During the Lok sabha polls in 2014 and in the 2017 Assembly polls, voting in the region had been defined more by the religious fault lines than the caste fault lines. The Muzzafarnagar riots in 2013 became an influencing factor in the 2014 polls. In the 2017 assembly polls, a large-scale ticket distribution to minorities, especially by the BSP which gave around 97 such tickets, was said to be a prime reason for counter polarization of Hindus. The Congress-SP alliance was also seen as being opportunist and this had gone in the BJP’s favour.

The minority population has a strong presence in this region. In Saharanpur, the Muslims constitute for around 38 percent of the total voters. Their strength is around 32 % in Bijnor, 31 % each in Merrut and Muzzafarnagar, 26 % in Kairana, 20 % in Bagpat, 18.5% in Ghaziabad and roughly 14% in Gautam Budh Nagar.

In phase two, the Nagina constituency has more than 41% Muslim voters and in Amroha, they make for around 35.5% voters. Similarly, in Aligarh and Bulandshahar there are around 15% Muslim voters.

While crafting their alliance against the BJP, the SP-BSP-RLD have moved forward cautiously, trying hard to play more on the caste sentiment rather than the religious one, unlike the past when not just a limited number of Muslims were made candidates. Only four out of 16 seats going to polls in phase one and phase two has a Muslim candidate from the alliance.


Also, the alliance leaders have this time refrained from reacting to the provocative statements made by the likes of Uttar Pradesh chief minister Yogi Adityanath in his election rallies. In fact, both Akhilesh Yadav and Mayawati refrained from venturing in phase one region for quite some time, fearing that an aggressive campaign in the region may lead to a certain degree of communal polarisation. That was one big reason why both the leaders held their first rally in the region only on April 7, just 48 hours before the campaign would have stopped for phase one.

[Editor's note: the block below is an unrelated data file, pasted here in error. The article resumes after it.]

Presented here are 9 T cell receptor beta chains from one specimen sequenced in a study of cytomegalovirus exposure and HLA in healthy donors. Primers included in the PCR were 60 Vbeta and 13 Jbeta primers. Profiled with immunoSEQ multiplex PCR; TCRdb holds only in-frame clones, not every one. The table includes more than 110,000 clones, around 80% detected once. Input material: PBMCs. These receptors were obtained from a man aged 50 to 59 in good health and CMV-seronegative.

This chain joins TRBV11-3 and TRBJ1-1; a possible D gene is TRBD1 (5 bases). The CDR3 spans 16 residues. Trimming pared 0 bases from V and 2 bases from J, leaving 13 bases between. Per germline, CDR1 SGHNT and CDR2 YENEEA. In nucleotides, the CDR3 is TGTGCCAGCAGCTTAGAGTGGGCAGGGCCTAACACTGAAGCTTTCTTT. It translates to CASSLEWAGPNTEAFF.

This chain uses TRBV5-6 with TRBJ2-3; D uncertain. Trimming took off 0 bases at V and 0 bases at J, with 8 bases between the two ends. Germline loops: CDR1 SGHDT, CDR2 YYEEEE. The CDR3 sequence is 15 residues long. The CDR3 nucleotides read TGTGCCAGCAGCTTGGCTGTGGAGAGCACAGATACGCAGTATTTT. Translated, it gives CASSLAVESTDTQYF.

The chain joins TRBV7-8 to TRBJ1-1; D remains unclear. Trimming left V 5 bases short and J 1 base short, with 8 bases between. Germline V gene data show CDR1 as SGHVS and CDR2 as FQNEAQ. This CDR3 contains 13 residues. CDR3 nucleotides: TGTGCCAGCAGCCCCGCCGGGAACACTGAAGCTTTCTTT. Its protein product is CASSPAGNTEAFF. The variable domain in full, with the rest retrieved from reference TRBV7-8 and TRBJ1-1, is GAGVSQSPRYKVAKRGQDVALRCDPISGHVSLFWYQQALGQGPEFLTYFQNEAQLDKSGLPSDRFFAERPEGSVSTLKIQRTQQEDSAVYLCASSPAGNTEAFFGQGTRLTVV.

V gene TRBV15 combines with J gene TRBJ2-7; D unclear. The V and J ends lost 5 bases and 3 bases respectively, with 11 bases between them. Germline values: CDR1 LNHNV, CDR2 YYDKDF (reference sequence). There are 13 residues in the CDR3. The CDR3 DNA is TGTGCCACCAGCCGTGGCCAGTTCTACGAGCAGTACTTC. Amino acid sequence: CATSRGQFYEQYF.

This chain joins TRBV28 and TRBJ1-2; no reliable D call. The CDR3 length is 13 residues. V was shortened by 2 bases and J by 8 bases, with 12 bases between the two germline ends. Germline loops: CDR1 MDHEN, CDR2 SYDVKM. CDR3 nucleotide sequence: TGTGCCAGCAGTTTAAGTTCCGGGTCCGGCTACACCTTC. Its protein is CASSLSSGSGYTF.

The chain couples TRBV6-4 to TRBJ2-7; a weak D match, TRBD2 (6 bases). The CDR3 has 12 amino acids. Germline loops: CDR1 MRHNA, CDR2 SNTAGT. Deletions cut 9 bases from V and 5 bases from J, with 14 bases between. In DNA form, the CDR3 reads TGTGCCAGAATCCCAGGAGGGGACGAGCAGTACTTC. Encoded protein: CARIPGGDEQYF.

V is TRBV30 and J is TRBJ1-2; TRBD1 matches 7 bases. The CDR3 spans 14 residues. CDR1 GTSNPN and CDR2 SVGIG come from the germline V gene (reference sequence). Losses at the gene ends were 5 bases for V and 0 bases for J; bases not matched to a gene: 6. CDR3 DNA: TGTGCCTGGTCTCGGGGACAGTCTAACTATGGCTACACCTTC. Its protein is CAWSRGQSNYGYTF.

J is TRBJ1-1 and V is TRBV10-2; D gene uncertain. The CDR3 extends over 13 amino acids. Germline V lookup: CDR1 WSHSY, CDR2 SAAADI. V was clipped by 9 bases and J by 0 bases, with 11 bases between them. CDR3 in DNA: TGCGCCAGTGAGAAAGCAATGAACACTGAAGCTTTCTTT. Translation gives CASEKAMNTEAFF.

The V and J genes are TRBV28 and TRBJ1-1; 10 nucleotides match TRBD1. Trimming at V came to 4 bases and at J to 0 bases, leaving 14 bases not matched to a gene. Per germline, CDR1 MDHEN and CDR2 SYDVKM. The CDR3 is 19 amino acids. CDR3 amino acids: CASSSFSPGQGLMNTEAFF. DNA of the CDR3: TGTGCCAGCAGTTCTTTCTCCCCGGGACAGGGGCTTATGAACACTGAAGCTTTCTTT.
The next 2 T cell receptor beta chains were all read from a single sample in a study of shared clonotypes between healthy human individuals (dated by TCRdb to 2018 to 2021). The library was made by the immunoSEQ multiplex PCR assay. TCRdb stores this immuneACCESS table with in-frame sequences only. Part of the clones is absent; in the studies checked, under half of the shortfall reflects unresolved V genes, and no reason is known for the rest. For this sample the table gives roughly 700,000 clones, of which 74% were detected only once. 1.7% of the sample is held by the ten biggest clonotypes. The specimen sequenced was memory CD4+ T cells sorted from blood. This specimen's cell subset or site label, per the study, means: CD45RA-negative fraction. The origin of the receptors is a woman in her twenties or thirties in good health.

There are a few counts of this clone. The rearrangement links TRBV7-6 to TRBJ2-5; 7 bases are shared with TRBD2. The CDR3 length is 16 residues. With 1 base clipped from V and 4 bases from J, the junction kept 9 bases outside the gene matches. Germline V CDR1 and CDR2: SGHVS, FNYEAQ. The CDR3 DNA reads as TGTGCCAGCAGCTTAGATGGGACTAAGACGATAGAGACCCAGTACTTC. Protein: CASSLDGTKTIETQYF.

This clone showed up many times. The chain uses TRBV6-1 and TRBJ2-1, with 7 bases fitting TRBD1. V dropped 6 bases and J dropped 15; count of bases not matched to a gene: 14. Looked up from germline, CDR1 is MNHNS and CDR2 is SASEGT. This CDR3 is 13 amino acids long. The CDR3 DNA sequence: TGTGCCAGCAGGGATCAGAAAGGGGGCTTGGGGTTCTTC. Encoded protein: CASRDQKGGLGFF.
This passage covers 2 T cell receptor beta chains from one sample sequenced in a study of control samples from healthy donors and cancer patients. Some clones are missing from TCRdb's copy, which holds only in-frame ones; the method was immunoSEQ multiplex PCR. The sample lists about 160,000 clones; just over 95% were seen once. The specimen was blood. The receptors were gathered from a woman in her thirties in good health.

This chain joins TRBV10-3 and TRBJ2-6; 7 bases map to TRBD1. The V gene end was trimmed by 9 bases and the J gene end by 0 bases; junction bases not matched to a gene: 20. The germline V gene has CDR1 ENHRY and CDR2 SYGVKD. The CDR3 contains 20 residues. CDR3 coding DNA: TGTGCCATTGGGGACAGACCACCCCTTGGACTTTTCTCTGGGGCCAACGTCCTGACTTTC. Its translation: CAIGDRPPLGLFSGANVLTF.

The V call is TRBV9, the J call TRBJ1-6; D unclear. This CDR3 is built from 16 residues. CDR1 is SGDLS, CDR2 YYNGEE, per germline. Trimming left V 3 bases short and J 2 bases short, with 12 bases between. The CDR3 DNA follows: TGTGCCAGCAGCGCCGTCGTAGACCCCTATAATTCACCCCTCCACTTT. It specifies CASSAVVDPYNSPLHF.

But in her very first and also the last election rally, Mayawati raised the biggest controversy of the elections till this point. On the condition of anonymity, a senior BSP leader told News 18, “Mayawati ji’s statement was well-thought of. She prepares her speeches well in advance. So the possibility of making such an explosive statement without considering its impact is remote. Her intention was to build a strong case for the Saharanpur seat.”

In Saharanpur, the Congress has a strong candidate in Imran Masood. Masood was the runner up in 2014 elections, losing to the BJP by a margin of around 60 thousand votes. This time, the seat is witnessing a triangular fight, with Hazi Fazulur Rehman being the alliance candidate and Ragahv lakhan fighting on a BJP ticket.

Mayawati, through her open appeal and counter-responses coming in from the BJP, might have been able to drive in the message that it is the alliance and not the Congress, which is in a direct fight with the BJP. Amid appeals and counter attack from the saffron party, even from PM Modi himself, the electoral battle might have got concentrated between the BJP and the SP-BSP-RLD alliance, pushing aside the Congress.

As polling for the eight seats of phase one in western UP began on Thursday, it will be interesting to see if Mayawati’s statement and Modi’s strong counterattack can set the ball rolling for polarisation on religious lines, superseding that on the caste lines. If it happens, it will clearly be a breather for the BJP. In trying to counter enemy number two that is the Congress, BSP chief Mayawati might just have helped her bigger opponent.
| Edited by: Divya Kapoor
Read full article
Loading...
Next Story
Next Story

Also Watch

facebookTwittergoogleskypewhatsapp
 
T&C Apply. ARN EU/04/19/13626
 

Live TV

Loading...
Countdown To Elections Results
  • 01 d
  • 12 h
  • 38 m
  • 09 s
To Assembly Elections 2018 Results